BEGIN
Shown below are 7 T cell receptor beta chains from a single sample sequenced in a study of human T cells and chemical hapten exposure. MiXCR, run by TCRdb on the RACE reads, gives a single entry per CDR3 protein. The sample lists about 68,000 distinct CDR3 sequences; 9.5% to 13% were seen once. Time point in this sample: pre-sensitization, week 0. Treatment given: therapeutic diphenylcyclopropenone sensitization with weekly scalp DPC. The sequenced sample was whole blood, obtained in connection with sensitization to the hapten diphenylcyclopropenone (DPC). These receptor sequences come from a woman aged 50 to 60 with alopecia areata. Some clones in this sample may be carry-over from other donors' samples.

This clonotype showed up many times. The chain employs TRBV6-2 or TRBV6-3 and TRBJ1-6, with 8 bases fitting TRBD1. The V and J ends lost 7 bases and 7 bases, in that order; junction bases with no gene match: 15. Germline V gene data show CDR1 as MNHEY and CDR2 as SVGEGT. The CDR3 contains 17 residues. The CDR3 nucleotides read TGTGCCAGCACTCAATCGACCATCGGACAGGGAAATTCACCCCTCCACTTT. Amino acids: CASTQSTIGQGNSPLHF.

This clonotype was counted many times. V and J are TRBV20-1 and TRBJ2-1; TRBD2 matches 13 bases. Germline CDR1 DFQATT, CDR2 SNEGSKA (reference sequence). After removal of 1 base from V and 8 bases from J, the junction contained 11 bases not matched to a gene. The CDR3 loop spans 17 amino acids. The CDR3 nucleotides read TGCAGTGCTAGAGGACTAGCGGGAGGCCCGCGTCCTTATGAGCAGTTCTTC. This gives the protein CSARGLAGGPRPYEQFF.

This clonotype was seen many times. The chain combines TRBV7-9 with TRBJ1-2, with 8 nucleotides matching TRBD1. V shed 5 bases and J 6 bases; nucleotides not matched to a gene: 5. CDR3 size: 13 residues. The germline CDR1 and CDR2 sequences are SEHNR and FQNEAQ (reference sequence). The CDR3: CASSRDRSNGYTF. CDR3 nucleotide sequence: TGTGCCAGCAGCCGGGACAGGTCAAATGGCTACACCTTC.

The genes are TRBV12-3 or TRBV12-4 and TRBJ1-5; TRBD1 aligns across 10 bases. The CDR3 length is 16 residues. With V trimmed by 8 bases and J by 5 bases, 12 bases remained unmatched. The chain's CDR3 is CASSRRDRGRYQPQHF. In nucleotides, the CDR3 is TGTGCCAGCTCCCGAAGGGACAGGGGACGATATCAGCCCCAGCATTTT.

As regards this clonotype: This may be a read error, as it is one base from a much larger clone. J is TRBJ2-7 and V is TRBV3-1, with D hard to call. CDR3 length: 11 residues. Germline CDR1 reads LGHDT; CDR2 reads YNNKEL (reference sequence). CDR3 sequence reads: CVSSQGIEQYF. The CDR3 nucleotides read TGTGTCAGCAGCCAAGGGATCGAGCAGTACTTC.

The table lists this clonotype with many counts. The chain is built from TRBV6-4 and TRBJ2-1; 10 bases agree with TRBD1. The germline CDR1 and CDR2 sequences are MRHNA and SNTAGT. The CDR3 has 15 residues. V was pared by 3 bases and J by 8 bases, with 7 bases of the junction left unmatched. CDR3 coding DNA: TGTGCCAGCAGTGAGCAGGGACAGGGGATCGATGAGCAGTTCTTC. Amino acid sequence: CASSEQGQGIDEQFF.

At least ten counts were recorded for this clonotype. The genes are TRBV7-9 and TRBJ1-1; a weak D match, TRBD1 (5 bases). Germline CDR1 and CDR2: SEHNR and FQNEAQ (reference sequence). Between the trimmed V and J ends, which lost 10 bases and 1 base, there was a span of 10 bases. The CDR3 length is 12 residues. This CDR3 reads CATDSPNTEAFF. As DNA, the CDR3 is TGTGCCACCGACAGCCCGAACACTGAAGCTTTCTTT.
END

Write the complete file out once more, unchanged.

Shown below are 7 T cell receptor beta chains from a single sample sequenced in a study of human T cells and chemical hapten exposure. MiXCR, run by TCRdb on the RACE reads, gives a single entry per CDR3 protein. The sample lists about 68,000 distinct CDR3 sequences; 9.5% to 13% were seen once. Time point in this sample: pre-sensitization, week 0. Treatment given: therapeutic diphenylcyclopropenone sensitization with weekly scalp DPC. The sequenced sample was whole blood, obtained in connection with sensitization to the hapten diphenylcyclopropenone (DPC). These receptor sequences come from a woman aged 50 to 60 with alopecia areata. Some clones in this sample may be carry-over from other donors' samples.

This clonotype showed up many times. The chain employs TRBV6-2 or TRBV6-3 and TRBJ1-6, with 8 bases fitting TRBD1. The V and J ends lost 7 bases and 7 bases, in that order; junction bases with no gene match: 15. Germline V gene data show CDR1 as MNHEY and CDR2 as SVGEGT. The CDR3 contains 17 residues. The CDR3 nucleotides read TGTGCCAGCACTCAATCGACCATCGGACAGGGAAATTCACCCCTCCACTTT. Amino acids: CASTQSTIGQGNSPLHF.

This clonotype was counted many times. V and J are TRBV20-1 and TRBJ2-1; TRBD2 matches 13 bases. Germline CDR1 DFQATT, CDR2 SNEGSKA (reference sequence). After removal of 1 base from V and 8 bases from J, the junction contained 11 bases not matched to a gene. The CDR3 loop spans 17 amino acids. The CDR3 nucleotides read TGCAGTGCTAGAGGACTAGCGGGAGGCCCGCGTCCTTATGAGCAGTTCTTC. This gives the protein CSARGLAGGPRPYEQFF.

This clonotype was seen many times. The chain combines TRBV7-9 with TRBJ1-2, with 8 nucleotides matching TRBD1. V shed 5 bases and J 6 bases; nucleotides not matched to a gene: 5. CDR3 size: 13 residues. The germline CDR1 and CDR2 sequences are SEHNR and FQNEAQ (reference sequence). The CDR3: CASSRDRSNGYTF. CDR3 nucleotide sequence: TGTGCCAGCAGCCGGGACAGGTCAAATGGCTACACCTTC.

The genes are TRBV12-3 or TRBV12-4 and TRBJ1-5; TRBD1 aligns across 10 bases. The CDR3 length is 16 residues. With V trimmed by 8 bases and J by 5 bases, 12 bases remained unmatched. The chain's CDR3 is CASSRRDRGRYQPQHF. In nucleotides, the CDR3 is TGTGCCAGCTCCCGAAGGGACAGGGGACGATATCAGCCCCAGCATTTT.

As regards this clonotype: This may be a read error, as it is one base from a much larger clone. J is TRBJ2-7 and V is TRBV3-1, with D hard to call. CDR3 length: 11 residues. Germline CDR1 reads LGHDT; CDR2 reads YNNKEL (reference sequence). CDR3 sequence reads: CVSSQGIEQYF. The CDR3 nucleotides read TGTGTCAGCAGCCAAGGGATCGAGCAGTACTTC.

The table lists this clonotype with many counts. The chain is built from TRBV6-4 and TRBJ2-1; 10 bases agree with TRBD1. The germline CDR1 and CDR2 sequences are MRHNA and SNTAGT. The CDR3 has 15 residues. V was pared by 3 bases and J by 8 bases, with 7 bases of the junction left unmatched. CDR3 coding DNA: TGTGCCAGCAGTGAGCAGGGACAGGGGATCGATGAGCAGTTCTTC. Amino acid sequence: CASSEQGQGIDEQFF.

At least ten counts were recorded for this clonotype. The genes are TRBV7-9 and TRBJ1-1; a weak D match, TRBD1 (5 bases). Germline CDR1 and CDR2: SEHNR and FQNEAQ (reference sequence). Between the trimmed V and J ends, which lost 10 bases and 1 base, there was a span of 10 bases. The CDR3 length is 12 residues. This CDR3 reads CATDSPNTEAFF. As DNA, the CDR3 is TGTGCCACCGACAGCCCGAACACTGAAGCTTTCTTT.